8. Nacht

Malevolent pitch-black moths

Slaughtered the sunlight.

A sealed spellbook,

The horizon is empty, silenced.

The power of “Nacht” – the coup de theâtre it manages – depends on context. It’s always disheartening, therefore, to see it, a stump of a work, in the Norton Anthology of Western Music, Vol. 3, longing for its roots and branches. To have heard the solo flute in “Der kranke Mond” in the previous movement is the essential history of “Nacht,” where, for the first time in the entire cycle, there is no flute or piccolo – no moon-flute-light. We are dropped into the dark that the movement’s title promises. But the world has also gotten larger. In “Der kranke Mond,” we had dwindled away, abandoned by the other instruments. However massive its sick moon, it shone on us alone. Now we are out in some strange world – the upside-down? Mothra vs. Godzilla? – but a world, a vision that sights a void writ in the vastness of heaven.

Moth wing detail (Photo by author)

I’m tempted beyond that which I can bear: as a teacher, I must return to the Norton Anthology. I could do no better – could I? – given my choice of movements than to anthologize “Nacht” and “Enthauptung” (Pierrot’s “beheading” in No. 13). They show Schoenberg exploring two radically different approaches to pitch organization within the same larger work. Moreover, “Nacht” adumbrates, through its motivic games, the serial procedures that Schoenberg would eventually develop, inevitably functioning in the anthology as a kind of stylistic prophecy, I guess. But the thing that strikes me again is the timbral shock: from solo flute in its middle register to bass clarinet, cello, piano, in their lowest. Timbral light is extinguished. And in its absence, Schoenberg draws the circling figure of the mammoth mutant moths – through the three-note repeating figures, through fugal entries, through chromatic descent – circumscribing light and snuffing it out with night-black wings. Ever closing and closing again, closing within closing until a muffled hailstorm of wings fills the skies. No moon. No light.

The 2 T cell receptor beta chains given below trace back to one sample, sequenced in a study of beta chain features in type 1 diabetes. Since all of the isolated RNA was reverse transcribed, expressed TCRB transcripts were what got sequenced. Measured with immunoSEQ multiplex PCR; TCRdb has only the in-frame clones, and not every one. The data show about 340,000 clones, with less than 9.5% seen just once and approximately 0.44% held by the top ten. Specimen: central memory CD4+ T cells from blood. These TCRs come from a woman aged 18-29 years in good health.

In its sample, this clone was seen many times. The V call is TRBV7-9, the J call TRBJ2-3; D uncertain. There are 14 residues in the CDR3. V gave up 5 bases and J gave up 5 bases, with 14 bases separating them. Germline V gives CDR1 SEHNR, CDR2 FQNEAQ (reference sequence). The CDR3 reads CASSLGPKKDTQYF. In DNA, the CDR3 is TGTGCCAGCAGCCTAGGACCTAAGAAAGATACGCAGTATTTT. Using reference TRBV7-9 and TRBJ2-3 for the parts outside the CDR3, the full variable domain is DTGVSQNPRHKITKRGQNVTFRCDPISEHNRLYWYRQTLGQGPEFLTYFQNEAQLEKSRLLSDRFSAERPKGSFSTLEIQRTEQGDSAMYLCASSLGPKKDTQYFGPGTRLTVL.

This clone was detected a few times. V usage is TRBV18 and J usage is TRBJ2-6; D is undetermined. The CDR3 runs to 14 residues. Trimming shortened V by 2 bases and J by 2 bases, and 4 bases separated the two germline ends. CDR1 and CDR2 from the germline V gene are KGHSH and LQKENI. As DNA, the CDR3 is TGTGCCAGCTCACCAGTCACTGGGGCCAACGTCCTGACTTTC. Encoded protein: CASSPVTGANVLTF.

The cell, the fugal entries, the chromatic descent, “Nacht,” mm. 1-5.

I’m reminded of another piece in the same volume of the Norton Anthology: Ligeti’s Etude No. 9 for piano, “Vertigo.” The way those figures plunge and plunge, cascading over each other to suggest falling infinitely downward, couldn’t have a clearer precedent than in the final passage, tumbling headlong over itself, of “Nacht.” Or sometimes I think the closing page is a ladder, a sort of inverse of Jacob’s, or a journey through Dante’s nine circles, with the batlike level boss roaring and fuming at the center. Whirlpool, tunnel, ladder, or circle, we land in the pit, the bottom of the well. And, now plunged into these dark, unfathomable reaches, what unearthly voices will speak to us?

Infinite descent by ladder, circle? “Nacht,” mm. 22-23.

Leave a Reply

Fill in your details below or click an icon to log in:

WordPress.com Logo

You are commenting using your WordPress.com account. Log Out /  Change )

Twitter picture

You are commenting using your Twitter account. Log Out /  Change )

Facebook photo

You are commenting using your Facebook account. Log Out /  Change )

Connecting to %s

This site uses Akismet to reduce spam. Learn how your comment data is processed.